The EarthScope

24.03.2015 |

Episode #10 of the course “Most ambitious science projects”

Imagine a telescope that could cut deep into the core of our planet. Created to track North America’s geological evolution, EarthScope is one of the most impressive science projects on the globe. This observatory for earth sciences keeps tabs on data covering 3.8 million square miles (9.8 million square kilometers).

Annually, the EarthScope costs $25 million to maintain and has a staff of 110. The project cost $197 million to build.

From 2003, the more than 4,000 instruments connected to the project have amassed 67 terabytes of data. This number equivalent to over a fourth of the data in the Library of Congress, and adds another terabyte of data every six to eight weeks!


Uses for Science

Scientists use the EarthScope, consisting of all manner of experiments, to observe all aspects of North America’s geological elements. Throughout the contiguous 48 United States and the Commonwealth of Puerto Rico, over 1000 permanent GPS units record deformities in the land’s surface created by tectonic shifts below the surface of the Earth.

Seismic sensors near the active San Andreas Fault in California keep track of its smallest slips. The samples of rocks taken from a drill site that reaches for two miles (3.2 km) into the fault demonstrate the grinding and pressure on the rocks that happens when the two parts of the fault move past each other during an earthquake.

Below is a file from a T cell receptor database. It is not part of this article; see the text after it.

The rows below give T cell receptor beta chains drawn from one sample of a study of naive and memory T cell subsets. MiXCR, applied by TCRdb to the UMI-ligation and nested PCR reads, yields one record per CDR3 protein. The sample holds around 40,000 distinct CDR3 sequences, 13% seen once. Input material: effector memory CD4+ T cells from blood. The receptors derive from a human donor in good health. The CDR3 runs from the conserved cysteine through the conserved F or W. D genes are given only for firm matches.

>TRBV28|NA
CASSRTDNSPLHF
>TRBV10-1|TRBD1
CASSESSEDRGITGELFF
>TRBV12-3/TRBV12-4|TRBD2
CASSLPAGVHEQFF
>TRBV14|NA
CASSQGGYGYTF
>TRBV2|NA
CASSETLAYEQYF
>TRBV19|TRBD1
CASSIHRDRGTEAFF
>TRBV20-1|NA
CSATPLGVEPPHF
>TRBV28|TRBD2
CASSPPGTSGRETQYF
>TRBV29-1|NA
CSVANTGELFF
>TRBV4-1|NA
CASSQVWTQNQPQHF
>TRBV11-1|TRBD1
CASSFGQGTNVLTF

During the course of a decade, small crews have moved a transportable collection of 400 seismographs from one end of the country to the other using backhoes and perspiration. By 2017, the stations collected information representing almost 2,000 distinct areas.


Uses for Practical Life

Altogether, the measurements of EarthScope may assist in explaining the forces that control geological events like earthquakes and the eruption of volcanoes, resulting in more comprehensive detection. As of now, data from the project has demonstrated that big stones in the San Andreas Fault are not as strong as those on the outside. Additionally, the plume of magma below Yellowstone’s super volcano is even more massive than researchers previously suspected.


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